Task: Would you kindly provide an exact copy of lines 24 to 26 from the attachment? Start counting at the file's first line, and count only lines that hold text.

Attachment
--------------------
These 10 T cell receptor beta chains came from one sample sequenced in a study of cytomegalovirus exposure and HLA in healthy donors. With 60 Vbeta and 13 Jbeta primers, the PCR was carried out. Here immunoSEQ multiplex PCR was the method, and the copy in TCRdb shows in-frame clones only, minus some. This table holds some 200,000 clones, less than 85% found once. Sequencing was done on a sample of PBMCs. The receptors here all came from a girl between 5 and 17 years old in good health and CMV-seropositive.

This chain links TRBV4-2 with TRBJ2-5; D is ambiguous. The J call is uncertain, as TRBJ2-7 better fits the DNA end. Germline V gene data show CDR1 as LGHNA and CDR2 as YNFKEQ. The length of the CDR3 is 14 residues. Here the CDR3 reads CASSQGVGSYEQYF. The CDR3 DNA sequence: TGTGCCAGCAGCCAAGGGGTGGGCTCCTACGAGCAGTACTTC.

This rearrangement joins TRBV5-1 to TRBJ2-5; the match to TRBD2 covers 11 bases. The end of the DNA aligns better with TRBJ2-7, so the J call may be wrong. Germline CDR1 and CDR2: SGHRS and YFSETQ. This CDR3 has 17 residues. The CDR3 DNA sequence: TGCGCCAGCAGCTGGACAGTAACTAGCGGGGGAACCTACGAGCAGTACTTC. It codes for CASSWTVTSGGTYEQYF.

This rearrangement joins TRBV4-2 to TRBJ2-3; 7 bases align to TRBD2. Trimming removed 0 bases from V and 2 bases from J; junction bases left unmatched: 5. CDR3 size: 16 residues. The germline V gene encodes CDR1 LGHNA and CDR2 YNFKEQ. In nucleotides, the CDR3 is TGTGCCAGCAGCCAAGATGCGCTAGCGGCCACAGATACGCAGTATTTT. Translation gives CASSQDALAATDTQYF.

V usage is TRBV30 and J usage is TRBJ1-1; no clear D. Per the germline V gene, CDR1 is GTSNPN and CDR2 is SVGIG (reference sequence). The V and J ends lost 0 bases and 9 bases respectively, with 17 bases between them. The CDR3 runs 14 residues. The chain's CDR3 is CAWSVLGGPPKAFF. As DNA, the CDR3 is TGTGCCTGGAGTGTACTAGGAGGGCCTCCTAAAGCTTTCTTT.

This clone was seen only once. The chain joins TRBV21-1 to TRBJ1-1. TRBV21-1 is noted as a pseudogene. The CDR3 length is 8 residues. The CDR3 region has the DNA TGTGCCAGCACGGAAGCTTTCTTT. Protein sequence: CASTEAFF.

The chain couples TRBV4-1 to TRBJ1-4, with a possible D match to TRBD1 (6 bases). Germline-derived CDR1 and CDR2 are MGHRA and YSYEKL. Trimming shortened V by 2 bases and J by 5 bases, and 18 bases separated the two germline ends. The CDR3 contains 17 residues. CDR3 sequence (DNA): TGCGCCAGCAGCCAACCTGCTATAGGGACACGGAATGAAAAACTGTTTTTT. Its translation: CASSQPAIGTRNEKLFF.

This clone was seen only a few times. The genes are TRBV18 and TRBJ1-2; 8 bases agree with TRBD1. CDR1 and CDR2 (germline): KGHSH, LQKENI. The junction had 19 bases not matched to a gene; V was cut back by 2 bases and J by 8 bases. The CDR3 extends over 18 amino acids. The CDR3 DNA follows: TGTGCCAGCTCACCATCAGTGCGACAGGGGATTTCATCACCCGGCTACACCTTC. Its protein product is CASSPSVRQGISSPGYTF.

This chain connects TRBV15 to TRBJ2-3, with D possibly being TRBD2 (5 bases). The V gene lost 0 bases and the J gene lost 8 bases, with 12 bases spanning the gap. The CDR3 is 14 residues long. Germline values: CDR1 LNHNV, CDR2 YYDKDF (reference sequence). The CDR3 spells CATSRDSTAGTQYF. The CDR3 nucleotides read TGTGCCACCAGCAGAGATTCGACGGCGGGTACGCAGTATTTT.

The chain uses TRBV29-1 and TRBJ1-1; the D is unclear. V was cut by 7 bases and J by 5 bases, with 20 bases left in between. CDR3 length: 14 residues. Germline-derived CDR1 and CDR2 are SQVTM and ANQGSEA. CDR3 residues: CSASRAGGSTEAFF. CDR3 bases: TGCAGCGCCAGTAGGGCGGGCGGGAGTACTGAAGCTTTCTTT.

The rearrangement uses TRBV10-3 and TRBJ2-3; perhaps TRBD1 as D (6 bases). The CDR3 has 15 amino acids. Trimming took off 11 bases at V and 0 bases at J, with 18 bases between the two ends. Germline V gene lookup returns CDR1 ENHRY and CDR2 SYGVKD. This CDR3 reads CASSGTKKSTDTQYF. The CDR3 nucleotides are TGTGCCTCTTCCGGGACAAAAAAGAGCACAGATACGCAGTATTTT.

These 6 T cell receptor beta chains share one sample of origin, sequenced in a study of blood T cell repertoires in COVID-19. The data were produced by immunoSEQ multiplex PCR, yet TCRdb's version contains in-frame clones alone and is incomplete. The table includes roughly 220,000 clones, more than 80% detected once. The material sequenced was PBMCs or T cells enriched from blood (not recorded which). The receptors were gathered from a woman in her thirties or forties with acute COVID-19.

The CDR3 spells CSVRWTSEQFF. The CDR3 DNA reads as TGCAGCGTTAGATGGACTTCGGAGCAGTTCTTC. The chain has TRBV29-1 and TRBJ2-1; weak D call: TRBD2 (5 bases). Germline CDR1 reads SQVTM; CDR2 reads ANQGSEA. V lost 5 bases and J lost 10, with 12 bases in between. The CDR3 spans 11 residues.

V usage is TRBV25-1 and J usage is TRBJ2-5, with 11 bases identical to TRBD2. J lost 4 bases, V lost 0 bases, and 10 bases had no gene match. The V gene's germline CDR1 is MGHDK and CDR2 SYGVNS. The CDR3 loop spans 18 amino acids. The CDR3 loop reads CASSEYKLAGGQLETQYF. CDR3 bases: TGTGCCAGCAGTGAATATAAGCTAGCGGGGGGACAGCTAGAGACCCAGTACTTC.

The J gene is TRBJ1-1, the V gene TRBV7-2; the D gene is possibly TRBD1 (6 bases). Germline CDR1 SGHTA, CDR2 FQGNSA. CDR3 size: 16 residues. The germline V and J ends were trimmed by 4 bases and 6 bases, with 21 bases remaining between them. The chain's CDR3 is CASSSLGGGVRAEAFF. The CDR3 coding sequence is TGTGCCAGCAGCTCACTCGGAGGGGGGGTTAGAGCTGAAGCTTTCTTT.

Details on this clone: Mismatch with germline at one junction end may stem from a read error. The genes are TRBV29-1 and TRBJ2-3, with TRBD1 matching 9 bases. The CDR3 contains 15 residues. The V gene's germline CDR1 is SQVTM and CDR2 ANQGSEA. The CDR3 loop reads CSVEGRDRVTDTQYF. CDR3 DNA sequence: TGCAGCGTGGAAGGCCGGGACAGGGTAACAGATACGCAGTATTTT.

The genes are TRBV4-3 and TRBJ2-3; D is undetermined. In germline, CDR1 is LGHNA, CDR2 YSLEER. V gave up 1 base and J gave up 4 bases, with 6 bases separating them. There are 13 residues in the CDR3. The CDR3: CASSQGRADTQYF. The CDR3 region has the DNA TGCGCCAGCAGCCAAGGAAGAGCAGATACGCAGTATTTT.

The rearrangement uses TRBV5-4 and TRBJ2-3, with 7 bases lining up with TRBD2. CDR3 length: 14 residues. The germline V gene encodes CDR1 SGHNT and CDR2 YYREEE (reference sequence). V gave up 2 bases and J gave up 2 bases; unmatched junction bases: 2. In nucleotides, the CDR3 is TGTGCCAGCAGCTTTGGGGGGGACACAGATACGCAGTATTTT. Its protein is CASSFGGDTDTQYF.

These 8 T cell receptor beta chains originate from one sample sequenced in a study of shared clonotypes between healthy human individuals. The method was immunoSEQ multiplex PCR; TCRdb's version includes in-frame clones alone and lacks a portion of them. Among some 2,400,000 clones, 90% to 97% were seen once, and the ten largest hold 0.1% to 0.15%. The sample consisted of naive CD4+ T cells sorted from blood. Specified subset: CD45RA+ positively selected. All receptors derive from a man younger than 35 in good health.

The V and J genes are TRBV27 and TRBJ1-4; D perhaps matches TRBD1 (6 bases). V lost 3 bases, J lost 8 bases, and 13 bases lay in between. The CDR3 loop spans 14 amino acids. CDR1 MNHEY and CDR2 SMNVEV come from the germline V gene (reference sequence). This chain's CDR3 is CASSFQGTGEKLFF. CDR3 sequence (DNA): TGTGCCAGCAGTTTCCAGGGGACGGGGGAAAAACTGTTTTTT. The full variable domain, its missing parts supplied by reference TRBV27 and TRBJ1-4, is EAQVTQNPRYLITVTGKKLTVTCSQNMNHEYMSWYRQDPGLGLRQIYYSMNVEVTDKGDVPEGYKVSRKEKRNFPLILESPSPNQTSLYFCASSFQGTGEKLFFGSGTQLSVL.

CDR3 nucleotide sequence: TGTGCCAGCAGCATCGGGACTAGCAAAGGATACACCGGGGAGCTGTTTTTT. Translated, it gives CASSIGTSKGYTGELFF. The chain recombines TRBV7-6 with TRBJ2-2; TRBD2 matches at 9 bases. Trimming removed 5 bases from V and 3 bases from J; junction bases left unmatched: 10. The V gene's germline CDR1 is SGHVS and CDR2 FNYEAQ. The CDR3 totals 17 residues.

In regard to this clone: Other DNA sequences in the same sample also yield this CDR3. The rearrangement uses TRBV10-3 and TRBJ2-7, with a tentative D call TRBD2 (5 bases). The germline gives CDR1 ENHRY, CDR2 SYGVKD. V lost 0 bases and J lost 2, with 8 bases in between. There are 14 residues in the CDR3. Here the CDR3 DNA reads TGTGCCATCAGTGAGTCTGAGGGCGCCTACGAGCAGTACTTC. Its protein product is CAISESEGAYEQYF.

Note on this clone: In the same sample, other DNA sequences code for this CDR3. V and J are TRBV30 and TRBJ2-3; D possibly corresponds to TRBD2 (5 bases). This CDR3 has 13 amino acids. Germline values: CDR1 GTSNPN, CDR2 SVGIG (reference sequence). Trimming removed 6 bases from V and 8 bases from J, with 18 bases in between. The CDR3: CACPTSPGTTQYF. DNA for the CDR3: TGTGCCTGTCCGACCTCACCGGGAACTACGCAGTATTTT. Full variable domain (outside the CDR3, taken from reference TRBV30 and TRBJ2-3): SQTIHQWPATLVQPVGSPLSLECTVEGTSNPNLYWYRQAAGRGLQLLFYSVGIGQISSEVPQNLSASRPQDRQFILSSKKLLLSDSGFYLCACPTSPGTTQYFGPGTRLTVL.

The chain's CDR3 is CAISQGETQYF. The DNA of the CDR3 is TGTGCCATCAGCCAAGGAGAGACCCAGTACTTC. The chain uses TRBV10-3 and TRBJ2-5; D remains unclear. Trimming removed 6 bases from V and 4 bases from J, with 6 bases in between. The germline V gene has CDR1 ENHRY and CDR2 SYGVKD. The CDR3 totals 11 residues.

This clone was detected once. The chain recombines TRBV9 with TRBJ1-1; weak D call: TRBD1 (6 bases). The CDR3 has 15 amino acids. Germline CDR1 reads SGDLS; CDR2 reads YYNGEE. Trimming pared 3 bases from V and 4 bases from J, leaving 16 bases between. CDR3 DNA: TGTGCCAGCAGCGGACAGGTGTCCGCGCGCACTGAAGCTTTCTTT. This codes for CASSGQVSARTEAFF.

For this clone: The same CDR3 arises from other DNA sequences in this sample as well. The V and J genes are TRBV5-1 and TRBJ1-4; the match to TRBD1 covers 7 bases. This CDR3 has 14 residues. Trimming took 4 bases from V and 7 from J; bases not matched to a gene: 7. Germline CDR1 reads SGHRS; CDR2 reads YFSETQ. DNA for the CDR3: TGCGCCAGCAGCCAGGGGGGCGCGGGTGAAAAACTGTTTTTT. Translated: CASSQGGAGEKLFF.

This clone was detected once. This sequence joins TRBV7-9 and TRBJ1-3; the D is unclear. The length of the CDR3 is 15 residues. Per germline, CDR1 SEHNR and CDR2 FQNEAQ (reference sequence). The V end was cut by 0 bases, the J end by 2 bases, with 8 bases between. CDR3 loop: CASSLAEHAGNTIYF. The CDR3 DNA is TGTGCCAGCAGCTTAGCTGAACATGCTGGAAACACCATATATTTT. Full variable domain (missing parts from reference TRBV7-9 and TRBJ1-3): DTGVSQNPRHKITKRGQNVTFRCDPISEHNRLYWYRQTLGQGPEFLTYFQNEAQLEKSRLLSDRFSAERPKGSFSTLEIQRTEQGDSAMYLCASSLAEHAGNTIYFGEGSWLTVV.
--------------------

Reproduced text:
The chain's CDR3 is CAISQGETQYF. The DNA of the CDR3 is TGTGCCATCAGCCAAGGAGAGACCCAGTACTTC. The chain uses TRBV10-3 and TRBJ2-5; D remains unclear. Trimming removed 6 bases from V and 4 bases from J, with 6 bases in between. The germline V gene has CDR1 ENHRY and CDR2 SYGVKD. The CDR3 totals 11 residues.

This clone was detected once. The chain recombines TRBV9 with TRBJ1-1; weak D call: TRBD1 (6 bases). The CDR3 has 15 amino acids. Germline CDR1 reads SGDLS; CDR2 reads YYNGEE. Trimming pared 3 bases from V and 4 bases from J, leaving 16 bases between. CDR3 DNA: TGTGCCAGCAGCGGACAGGTGTCCGCGCGCACTGAAGCTTTCTTT. This codes for CASSGQVSARTEAFF.

For this clone: The same CDR3 arises from other DNA sequences in this sample as well. The V and J genes are TRBV5-1 and TRBJ1-4; the match to TRBD1 covers 7 bases. This CDR3 has 14 residues. Trimming took 4 bases from V and 7 from J; bases not matched to a gene: 7. Germline CDR1 reads SGHRS; CDR2 reads YFSETQ. DNA for the CDR3: TGCGCCAGCAGCCAGGGGGGCGCGGGTGAAAAACTGTTTTTT. Translated: CASSQGGAGEKLFF.